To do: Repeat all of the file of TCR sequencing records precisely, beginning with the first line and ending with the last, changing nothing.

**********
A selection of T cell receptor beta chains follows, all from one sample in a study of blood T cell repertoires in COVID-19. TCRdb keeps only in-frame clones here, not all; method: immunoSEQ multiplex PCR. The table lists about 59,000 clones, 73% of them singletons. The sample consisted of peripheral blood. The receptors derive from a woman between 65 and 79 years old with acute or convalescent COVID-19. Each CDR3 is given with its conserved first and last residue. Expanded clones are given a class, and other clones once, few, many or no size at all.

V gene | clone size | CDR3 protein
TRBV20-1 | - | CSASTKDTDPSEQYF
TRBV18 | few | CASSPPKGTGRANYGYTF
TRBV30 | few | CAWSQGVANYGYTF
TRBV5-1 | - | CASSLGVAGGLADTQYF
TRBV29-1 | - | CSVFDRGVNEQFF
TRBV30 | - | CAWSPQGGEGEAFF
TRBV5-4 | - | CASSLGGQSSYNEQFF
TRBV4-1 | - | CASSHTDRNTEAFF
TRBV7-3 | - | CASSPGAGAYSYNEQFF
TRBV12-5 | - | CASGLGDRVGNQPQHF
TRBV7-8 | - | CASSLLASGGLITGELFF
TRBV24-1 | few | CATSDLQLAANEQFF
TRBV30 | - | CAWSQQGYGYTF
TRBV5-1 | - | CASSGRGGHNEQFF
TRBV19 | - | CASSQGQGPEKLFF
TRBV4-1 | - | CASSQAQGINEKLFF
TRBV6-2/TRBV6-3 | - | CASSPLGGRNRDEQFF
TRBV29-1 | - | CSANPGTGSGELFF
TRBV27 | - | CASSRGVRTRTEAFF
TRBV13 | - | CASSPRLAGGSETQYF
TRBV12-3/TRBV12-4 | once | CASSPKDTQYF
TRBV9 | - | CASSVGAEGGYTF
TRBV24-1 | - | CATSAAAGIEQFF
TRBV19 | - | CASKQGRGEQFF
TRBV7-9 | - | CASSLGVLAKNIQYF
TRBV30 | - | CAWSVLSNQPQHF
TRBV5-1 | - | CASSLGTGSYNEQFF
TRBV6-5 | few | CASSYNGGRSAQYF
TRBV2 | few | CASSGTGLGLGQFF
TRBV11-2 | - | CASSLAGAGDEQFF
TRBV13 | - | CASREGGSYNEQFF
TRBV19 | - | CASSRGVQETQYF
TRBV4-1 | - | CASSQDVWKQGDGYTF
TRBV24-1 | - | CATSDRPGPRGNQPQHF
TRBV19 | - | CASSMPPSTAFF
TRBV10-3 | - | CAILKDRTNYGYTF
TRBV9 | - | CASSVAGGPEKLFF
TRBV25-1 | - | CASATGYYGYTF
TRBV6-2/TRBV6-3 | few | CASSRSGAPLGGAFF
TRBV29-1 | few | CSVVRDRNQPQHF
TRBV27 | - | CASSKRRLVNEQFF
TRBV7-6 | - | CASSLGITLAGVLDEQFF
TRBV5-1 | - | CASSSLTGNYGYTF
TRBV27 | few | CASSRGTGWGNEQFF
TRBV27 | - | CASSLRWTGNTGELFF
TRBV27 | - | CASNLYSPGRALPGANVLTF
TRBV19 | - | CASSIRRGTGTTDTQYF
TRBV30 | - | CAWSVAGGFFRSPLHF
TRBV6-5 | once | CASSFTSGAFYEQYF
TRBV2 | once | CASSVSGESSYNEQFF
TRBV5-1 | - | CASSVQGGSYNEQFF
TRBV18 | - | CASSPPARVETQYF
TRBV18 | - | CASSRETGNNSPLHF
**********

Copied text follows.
A selection of T cell receptor beta chains follows, all from one sample in a study of blood T cell repertoires in COVID-19. TCRdb keeps only in-frame clones here, not all; method: immunoSEQ multiplex PCR. The table lists about 59,000 clones, 73% of them singletons. The sample consisted of peripheral blood. The receptors derive from a woman between 65 and 79 years old with acute or convalescent COVID-19. Each CDR3 is given with its conserved first and last residue. Expanded clones are given a class, and other clones once, few, many or no size at all.

V gene | clone size | CDR3 protein
TRBV20-1 | - | CSASTKDTDPSEQYF
TRBV18 | few | CASSPPKGTGRANYGYTF
TRBV30 | few | CAWSQGVANYGYTF
TRBV5-1 | - | CASSLGVAGGLADTQYF
TRBV29-1 | - | CSVFDRGVNEQFF
TRBV30 | - | CAWSPQGGEGEAFF
TRBV5-4 | - | CASSLGGQSSYNEQFF
TRBV4-1 | - | CASSHTDRNTEAFF
TRBV7-3 | - | CASSPGAGAYSYNEQFF
TRBV12-5 | - | CASGLGDRVGNQPQHF
TRBV7-8 | - | CASSLLASGGLITGELFF
TRBV24-1 | few | CATSDLQLAANEQFF
TRBV30 | - | CAWSQQGYGYTF
TRBV5-1 | - | CASSGRGGHNEQFF
TRBV19 | - | CASSQGQGPEKLFF
TRBV4-1 | - | CASSQAQGINEKLFF
TRBV6-2/TRBV6-3 | - | CASSPLGGRNRDEQFF
TRBV29-1 | - | CSANPGTGSGELFF
TRBV27 | - | CASSRGVRTRTEAFF
TRBV13 | - | CASSPRLAGGSETQYF
TRBV12-3/TRBV12-4 | once | CASSPKDTQYF
TRBV9 | - | CASSVGAEGGYTF
TRBV24-1 | - | CATSAAAGIEQFF
TRBV19 | - | CASKQGRGEQFF
TRBV7-9 | - | CASSLGVLAKNIQYF
TRBV30 | - | CAWSVLSNQPQHF
TRBV5-1 | - | CASSLGTGSYNEQFF
TRBV6-5 | few | CASSYNGGRSAQYF
TRBV2 | few | CASSGTGLGLGQFF
TRBV11-2 | - | CASSLAGAGDEQFF
TRBV13 | - | CASREGGSYNEQFF
TRBV19 | - | CASSRGVQETQYF
TRBV4-1 | - | CASSQDVWKQGDGYTF
TRBV24-1 | - | CATSDRPGPRGNQPQHF
TRBV19 | - | CASSMPPSTAFF
TRBV10-3 | - | CAILKDRTNYGYTF
TRBV9 | - | CASSVAGGPEKLFF
TRBV25-1 | - | CASATGYYGYTF
TRBV6-2/TRBV6-3 | few | CASSRSGAPLGGAFF
TRBV29-1 | few | CSVVRDRNQPQHF
TRBV27 | - | CASSKRRLVNEQFF
TRBV7-6 | - | CASSLGITLAGVLDEQFF
TRBV5-1 | - | CASSSLTGNYGYTF
TRBV27 | few | CASSRGTGWGNEQFF
TRBV27 | - | CASSLRWTGNTGELFF
TRBV27 | - | CASNLYSPGRALPGANVLTF
TRBV19 | - | CASSIRRGTGTTDTQYF
TRBV30 | - | CAWSVAGGFFRSPLHF
TRBV6-5 | once | CASSFTSGAFYEQYF
TRBV2 | once | CASSVSGESSYNEQFF
TRBV5-1 | - | CASSVQGGSYNEQFF
TRBV18 | - | CASSPPARVETQYF
TRBV18 | - | CASSRETGNNSPLHF